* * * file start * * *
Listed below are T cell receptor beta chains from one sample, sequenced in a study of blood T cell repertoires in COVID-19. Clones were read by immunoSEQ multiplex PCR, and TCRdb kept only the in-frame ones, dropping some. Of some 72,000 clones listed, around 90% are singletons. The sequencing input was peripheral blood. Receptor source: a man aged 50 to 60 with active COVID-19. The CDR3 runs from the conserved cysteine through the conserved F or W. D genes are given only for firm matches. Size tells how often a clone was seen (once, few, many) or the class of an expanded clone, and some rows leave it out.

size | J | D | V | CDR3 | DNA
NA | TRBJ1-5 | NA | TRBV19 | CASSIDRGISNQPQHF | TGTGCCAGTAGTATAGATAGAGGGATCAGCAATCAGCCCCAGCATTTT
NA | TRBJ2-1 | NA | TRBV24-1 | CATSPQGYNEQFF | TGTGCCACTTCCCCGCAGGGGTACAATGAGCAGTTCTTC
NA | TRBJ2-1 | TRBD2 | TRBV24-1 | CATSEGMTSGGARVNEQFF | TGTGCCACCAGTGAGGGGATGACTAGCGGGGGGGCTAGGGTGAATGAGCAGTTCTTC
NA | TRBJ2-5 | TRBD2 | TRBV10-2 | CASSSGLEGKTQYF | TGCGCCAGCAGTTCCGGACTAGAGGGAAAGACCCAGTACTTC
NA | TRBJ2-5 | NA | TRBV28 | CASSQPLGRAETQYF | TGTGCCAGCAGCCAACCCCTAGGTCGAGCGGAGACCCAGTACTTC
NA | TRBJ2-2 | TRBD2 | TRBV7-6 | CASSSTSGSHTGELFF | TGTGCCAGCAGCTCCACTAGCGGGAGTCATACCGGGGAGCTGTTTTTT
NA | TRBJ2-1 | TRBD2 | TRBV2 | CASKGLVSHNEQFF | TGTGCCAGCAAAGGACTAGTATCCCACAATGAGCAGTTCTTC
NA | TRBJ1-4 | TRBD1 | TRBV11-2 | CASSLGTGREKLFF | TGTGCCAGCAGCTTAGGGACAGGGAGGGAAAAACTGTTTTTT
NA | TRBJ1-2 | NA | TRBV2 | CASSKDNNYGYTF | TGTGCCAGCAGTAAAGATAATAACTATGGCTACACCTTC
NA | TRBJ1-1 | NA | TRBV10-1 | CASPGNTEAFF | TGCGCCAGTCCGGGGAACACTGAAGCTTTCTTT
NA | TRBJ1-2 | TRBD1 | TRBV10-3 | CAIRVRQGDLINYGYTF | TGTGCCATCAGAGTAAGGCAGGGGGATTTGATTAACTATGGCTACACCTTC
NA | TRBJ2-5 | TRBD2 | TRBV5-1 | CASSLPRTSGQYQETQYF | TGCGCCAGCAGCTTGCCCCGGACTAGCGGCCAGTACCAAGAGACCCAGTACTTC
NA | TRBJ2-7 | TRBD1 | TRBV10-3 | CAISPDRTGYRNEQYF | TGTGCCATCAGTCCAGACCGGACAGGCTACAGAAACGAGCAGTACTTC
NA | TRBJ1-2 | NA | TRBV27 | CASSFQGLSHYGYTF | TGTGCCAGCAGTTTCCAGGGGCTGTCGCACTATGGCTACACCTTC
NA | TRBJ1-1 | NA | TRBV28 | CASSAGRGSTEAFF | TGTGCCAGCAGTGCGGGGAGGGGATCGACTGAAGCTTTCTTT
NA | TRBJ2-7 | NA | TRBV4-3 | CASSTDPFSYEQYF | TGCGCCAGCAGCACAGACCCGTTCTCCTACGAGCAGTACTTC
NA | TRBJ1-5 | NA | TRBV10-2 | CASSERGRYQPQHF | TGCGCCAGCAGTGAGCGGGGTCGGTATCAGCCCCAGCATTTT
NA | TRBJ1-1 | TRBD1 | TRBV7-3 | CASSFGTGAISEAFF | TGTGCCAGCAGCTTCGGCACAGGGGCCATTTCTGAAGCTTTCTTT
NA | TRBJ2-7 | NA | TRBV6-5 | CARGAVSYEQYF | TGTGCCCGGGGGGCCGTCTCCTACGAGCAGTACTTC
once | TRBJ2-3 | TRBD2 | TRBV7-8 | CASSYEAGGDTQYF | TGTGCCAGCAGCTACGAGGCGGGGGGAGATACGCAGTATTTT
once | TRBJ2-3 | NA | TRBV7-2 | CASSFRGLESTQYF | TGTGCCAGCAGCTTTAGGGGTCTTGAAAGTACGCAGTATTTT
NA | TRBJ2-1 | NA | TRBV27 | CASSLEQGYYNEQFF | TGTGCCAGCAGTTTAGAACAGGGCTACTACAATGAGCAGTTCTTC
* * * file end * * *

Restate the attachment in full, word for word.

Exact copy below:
Listed below are T cell receptor beta chains from one sample, sequenced in a study of blood T cell repertoires in COVID-19. Clones were read by immunoSEQ multiplex PCR, and TCRdb kept only the in-frame ones, dropping some. Of some 72,000 clones listed, around 90% are singletons. The sequencing input was peripheral blood. Receptor source: a man aged 50 to 60 with active COVID-19. The CDR3 runs from the conserved cysteine through the conserved F or W. D genes are given only for firm matches. Size tells how often a clone was seen (once, few, many) or the class of an expanded clone, and some rows leave it out.

size | J | D | V | CDR3 | DNA
NA | TRBJ1-5 | NA | TRBV19 | CASSIDRGISNQPQHF | TGTGCCAGTAGTATAGATAGAGGGATCAGCAATCAGCCCCAGCATTTT
NA | TRBJ2-1 | NA | TRBV24-1 | CATSPQGYNEQFF | TGTGCCACTTCCCCGCAGGGGTACAATGAGCAGTTCTTC
NA | TRBJ2-1 | TRBD2 | TRBV24-1 | CATSEGMTSGGARVNEQFF | TGTGCCACCAGTGAGGGGATGACTAGCGGGGGGGCTAGGGTGAATGAGCAGTTCTTC
NA | TRBJ2-5 | TRBD2 | TRBV10-2 | CASSSGLEGKTQYF | TGCGCCAGCAGTTCCGGACTAGAGGGAAAGACCCAGTACTTC
NA | TRBJ2-5 | NA | TRBV28 | CASSQPLGRAETQYF | TGTGCCAGCAGCCAACCCCTAGGTCGAGCGGAGACCCAGTACTTC
NA | TRBJ2-2 | TRBD2 | TRBV7-6 | CASSSTSGSHTGELFF | TGTGCCAGCAGCTCCACTAGCGGGAGTCATACCGGGGAGCTGTTTTTT
NA | TRBJ2-1 | TRBD2 | TRBV2 | CASKGLVSHNEQFF | TGTGCCAGCAAAGGACTAGTATCCCACAATGAGCAGTTCTTC
NA | TRBJ1-4 | TRBD1 | TRBV11-2 | CASSLGTGREKLFF | TGTGCCAGCAGCTTAGGGACAGGGAGGGAAAAACTGTTTTTT
NA | TRBJ1-2 | NA | TRBV2 | CASSKDNNYGYTF | TGTGCCAGCAGTAAAGATAATAACTATGGCTACACCTTC
NA | TRBJ1-1 | NA | TRBV10-1 | CASPGNTEAFF | TGCGCCAGTCCGGGGAACACTGAAGCTTTCTTT
NA | TRBJ1-2 | TRBD1 | TRBV10-3 | CAIRVRQGDLINYGYTF | TGTGCCATCAGAGTAAGGCAGGGGGATTTGATTAACTATGGCTACACCTTC
NA | TRBJ2-5 | TRBD2 | TRBV5-1 | CASSLPRTSGQYQETQYF | TGCGCCAGCAGCTTGCCCCGGACTAGCGGCCAGTACCAAGAGACCCAGTACTTC
NA | TRBJ2-7 | TRBD1 | TRBV10-3 | CAISPDRTGYRNEQYF | TGTGCCATCAGTCCAGACCGGACAGGCTACAGAAACGAGCAGTACTTC
NA | TRBJ1-2 | NA | TRBV27 | CASSFQGLSHYGYTF | TGTGCCAGCAGTTTCCAGGGGCTGTCGCACTATGGCTACACCTTC
NA | TRBJ1-1 | NA | TRBV28 | CASSAGRGSTEAFF | TGTGCCAGCAGTGCGGGGAGGGGATCGACTGAAGCTTTCTTT
NA | TRBJ2-7 | NA | TRBV4-3 | CASSTDPFSYEQYF | TGCGCCAGCAGCACAGACCCGTTCTCCTACGAGCAGTACTTC
NA | TRBJ1-5 | NA | TRBV10-2 | CASSERGRYQPQHF | TGCGCCAGCAGTGAGCGGGGTCGGTATCAGCCCCAGCATTTT
NA | TRBJ1-1 | TRBD1 | TRBV7-3 | CASSFGTGAISEAFF | TGTGCCAGCAGCTTCGGCACAGGGGCCATTTCTGAAGCTTTCTTT
NA | TRBJ2-7 | NA | TRBV6-5 | CARGAVSYEQYF | TGTGCCCGGGGGGCCGTCTCCTACGAGCAGTACTTC
once | TRBJ2-3 | TRBD2 | TRBV7-8 | CASSYEAGGDTQYF | TGTGCCAGCAGCTACGAGGCGGGGGGAGATACGCAGTATTTT
once | TRBJ2-3 | NA | TRBV7-2 | CASSFRGLESTQYF | TGTGCCAGCAGCTTTAGGGGTCTTGAAAGTACGCAGTATTTT
NA | TRBJ2-1 | NA | TRBV27 | CASSLEQGYYNEQFF | TGTGCCAGCAGTTTAGAACAGGGCTACTACAATGAGCAGTTCTTC